GUEST BLOG: The Secret to Being as Happy as You Deserve to Be
I was his bodyguard.
Back in the 1980s we were frequent Kmart shoppers. A couple of times a week, my mom would take my younger brother and me there to scope out the “blue light specials.” After a few minutes of watching her browse the blouses in the ladies’ department James would beg Mom to let him go check out the toy section. Much to my dismay she’d allow it.
Terrified that someone would kidnap him, I’d go along to protect him. Even though I would have much preferred to be in the Barbie or Cabbage Patch Kids aisle, I’d stand beside him as he drooled over the GI Joe’s. At seven years old I was his older sister and it was my job to prevent the bad guys from taking him.
People thought it was cute that I was like a “little mother” to him, but the real reason for my vigilance was because I knew that if I let my guard down something bad would happen. I had to prevent that…not just for my brother, but for everyone in my family, and for me.
In addition to the kidnapping fear, I had a whole host of other worries: I was terrified of a fire starting in my house at night so I had a ritual of looking under my bed before going to sleep to make sure a flame wasn’t burning. I was nervous that my heart would suddenly stop while I slept so I’d fall asleep with my hand on my chest with the plan that if it stopped I would scream and my parents would come in and save me. I wouldn’t allow my parents to go on a date night out of fear that they would be in a car accident on the way home. I was terrified of intruders coming into my house at night so I would obsessively check and recheck the locks on the doors and windows. I was convinced that if there was even a .00001% chance that something bad could happen, it was going to happen to me or someone I cared about.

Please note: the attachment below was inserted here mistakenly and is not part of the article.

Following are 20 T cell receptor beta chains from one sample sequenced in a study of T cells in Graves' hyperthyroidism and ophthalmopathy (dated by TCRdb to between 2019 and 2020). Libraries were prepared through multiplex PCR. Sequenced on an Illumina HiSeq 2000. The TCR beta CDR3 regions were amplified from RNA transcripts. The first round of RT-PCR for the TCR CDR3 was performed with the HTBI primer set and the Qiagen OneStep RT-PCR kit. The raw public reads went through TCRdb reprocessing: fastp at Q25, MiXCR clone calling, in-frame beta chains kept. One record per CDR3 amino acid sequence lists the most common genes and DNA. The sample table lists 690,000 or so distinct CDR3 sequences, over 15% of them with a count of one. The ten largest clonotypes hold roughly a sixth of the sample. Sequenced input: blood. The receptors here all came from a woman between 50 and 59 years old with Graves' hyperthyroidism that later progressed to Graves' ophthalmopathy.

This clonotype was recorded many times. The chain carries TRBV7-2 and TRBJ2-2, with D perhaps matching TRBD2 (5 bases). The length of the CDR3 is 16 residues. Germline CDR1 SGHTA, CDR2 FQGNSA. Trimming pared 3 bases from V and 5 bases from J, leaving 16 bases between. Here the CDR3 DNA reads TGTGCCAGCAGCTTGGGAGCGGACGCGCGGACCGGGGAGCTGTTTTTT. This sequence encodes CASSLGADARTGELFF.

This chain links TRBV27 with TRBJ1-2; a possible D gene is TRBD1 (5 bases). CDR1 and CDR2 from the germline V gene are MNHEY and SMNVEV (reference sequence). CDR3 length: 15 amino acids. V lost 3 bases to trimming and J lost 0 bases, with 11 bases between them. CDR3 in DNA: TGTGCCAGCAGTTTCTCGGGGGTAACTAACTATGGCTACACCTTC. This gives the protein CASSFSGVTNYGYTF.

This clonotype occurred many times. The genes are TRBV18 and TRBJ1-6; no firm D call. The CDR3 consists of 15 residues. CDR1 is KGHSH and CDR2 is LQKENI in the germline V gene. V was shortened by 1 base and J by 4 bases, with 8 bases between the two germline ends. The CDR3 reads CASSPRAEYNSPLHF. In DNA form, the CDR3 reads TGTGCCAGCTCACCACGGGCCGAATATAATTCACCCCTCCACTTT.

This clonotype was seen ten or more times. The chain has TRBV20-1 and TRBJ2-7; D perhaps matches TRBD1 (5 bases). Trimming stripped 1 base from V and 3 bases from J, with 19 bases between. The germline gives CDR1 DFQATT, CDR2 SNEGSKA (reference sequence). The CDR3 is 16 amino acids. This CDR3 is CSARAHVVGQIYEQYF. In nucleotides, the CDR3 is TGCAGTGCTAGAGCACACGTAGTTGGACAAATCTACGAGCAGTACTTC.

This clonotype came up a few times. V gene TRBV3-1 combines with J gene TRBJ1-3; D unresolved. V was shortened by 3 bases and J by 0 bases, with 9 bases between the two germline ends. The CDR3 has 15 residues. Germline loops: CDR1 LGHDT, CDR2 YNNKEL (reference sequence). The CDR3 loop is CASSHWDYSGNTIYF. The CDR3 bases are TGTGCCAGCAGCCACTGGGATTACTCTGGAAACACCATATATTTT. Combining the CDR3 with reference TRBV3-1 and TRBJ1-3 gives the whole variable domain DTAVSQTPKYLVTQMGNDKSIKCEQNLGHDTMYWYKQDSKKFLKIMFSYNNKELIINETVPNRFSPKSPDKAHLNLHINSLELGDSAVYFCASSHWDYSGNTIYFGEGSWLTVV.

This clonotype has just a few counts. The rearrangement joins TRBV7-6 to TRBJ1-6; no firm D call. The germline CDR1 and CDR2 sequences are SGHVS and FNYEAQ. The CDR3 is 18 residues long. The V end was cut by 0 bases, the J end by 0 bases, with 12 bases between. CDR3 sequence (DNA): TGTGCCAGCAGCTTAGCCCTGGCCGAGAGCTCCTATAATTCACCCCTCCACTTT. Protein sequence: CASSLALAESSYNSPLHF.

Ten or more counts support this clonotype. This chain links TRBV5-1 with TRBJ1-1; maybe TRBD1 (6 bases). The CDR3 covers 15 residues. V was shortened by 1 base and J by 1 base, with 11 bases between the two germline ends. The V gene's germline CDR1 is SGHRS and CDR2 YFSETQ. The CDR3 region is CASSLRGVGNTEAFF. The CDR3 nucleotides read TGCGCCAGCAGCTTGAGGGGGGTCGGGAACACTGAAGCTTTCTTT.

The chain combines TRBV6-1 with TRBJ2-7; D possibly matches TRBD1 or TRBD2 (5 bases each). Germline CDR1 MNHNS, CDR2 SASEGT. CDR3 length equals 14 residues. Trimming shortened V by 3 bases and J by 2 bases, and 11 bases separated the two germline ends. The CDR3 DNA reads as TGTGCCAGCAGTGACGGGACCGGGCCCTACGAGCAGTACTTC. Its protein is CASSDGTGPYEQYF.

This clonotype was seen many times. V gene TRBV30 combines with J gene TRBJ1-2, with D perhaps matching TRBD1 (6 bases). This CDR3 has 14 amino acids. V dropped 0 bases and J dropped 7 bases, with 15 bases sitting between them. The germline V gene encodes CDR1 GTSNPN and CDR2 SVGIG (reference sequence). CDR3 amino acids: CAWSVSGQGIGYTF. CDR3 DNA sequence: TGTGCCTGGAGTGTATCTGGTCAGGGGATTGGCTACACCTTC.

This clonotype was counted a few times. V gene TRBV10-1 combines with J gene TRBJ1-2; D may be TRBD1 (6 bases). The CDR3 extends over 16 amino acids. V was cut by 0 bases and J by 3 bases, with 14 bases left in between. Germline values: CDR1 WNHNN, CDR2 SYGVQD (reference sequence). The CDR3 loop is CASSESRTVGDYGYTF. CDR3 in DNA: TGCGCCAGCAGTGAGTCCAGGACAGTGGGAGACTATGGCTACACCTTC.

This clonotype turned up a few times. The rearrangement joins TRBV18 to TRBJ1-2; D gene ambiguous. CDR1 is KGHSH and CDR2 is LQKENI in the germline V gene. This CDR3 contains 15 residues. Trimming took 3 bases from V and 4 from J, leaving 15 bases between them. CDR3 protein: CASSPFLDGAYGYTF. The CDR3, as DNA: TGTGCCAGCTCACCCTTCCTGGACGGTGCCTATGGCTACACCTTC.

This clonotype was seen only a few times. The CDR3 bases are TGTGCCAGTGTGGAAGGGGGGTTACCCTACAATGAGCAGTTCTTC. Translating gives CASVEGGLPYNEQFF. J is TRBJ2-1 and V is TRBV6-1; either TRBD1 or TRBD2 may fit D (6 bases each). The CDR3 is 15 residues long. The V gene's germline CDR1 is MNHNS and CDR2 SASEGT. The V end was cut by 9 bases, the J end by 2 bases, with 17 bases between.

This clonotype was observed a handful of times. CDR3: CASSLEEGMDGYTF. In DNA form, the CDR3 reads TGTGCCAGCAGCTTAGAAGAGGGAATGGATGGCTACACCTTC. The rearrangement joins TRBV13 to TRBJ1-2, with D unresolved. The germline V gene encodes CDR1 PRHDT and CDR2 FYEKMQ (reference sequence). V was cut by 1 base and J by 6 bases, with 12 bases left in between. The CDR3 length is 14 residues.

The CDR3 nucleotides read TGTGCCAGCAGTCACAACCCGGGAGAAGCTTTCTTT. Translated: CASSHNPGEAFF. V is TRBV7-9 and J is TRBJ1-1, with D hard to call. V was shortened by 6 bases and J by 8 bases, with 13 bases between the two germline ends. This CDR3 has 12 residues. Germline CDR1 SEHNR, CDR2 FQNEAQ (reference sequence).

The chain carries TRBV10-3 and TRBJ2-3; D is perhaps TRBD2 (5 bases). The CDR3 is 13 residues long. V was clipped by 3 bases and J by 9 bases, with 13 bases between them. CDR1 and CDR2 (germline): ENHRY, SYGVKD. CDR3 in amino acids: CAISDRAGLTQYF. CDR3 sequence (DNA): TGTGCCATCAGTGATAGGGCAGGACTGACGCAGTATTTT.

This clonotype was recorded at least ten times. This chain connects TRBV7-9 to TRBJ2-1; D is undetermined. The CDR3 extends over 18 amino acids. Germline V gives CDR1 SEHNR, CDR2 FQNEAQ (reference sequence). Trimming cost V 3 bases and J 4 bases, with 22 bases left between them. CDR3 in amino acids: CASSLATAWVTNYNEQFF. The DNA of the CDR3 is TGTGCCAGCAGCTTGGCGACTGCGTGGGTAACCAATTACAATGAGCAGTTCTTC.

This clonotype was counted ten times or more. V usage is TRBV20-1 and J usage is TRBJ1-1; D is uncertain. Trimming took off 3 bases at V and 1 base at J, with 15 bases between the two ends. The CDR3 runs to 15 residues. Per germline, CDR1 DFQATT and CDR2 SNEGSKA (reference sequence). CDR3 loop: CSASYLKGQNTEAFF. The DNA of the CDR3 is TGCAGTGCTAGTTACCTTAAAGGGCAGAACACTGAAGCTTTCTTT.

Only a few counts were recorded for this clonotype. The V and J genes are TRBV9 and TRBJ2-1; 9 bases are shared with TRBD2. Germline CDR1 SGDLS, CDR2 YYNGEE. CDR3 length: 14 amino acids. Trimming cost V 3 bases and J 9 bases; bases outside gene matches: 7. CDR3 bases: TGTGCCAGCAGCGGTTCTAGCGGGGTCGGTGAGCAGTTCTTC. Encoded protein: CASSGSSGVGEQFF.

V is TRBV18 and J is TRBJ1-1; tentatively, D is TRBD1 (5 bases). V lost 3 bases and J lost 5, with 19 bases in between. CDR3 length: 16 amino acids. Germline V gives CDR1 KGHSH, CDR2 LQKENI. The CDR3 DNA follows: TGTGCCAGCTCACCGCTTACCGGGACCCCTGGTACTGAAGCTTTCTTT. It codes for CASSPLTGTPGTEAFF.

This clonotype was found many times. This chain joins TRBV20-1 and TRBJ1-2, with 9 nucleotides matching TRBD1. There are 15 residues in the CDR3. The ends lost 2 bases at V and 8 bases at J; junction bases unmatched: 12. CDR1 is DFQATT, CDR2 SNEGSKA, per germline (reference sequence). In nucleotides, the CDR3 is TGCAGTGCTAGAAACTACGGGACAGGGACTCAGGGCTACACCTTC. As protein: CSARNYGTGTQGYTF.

My parents had me see a child psychologist who gave me tools to use when I felt my fears start to overwhelm me, and I managed my issues very well during my teen and adult years. While there were moments of anxiety when I entered each major new phase in life (when I got married, first moved out of my parents’ home, had my first kid, etc.), it was nothing that I couldn’t get through. My life was pretty darn great. All of that changed in March 2020 when COVID-19 came into the picture. Things went downhill. Fast.
COVID took my fears, anxiety, OCD, and germophobic tendencies to a whole new level. Previously, my anxiety focused on things that were very unlikely to happen or were totally made up in my mind, but this threat was real. When health officials encouraged everyone to wash their hands more frequently, we germophobes – who already washed our hands significantly more often than the general population - did what we were told and had the bloody knuckles to prove it.
Here’s how it works: when an OCD thought enters my mind and the cycle of worrying begins, my immediate response is to do whatever I have to do in order to make that feeling of uncertainty go away. Whether that means immediately washing my hands after I touch something questionable, throwing away an item that I believe to be contaminated, circling the parking lot to make sure that bump I felt under the tires wasn’t a person, or never again entering into a place that I think may be germ-infested, the goal is simple: do whatever I have to do to eliminate that feeling of discomfort right away. I can’t focus on anything else until that feeling is gone.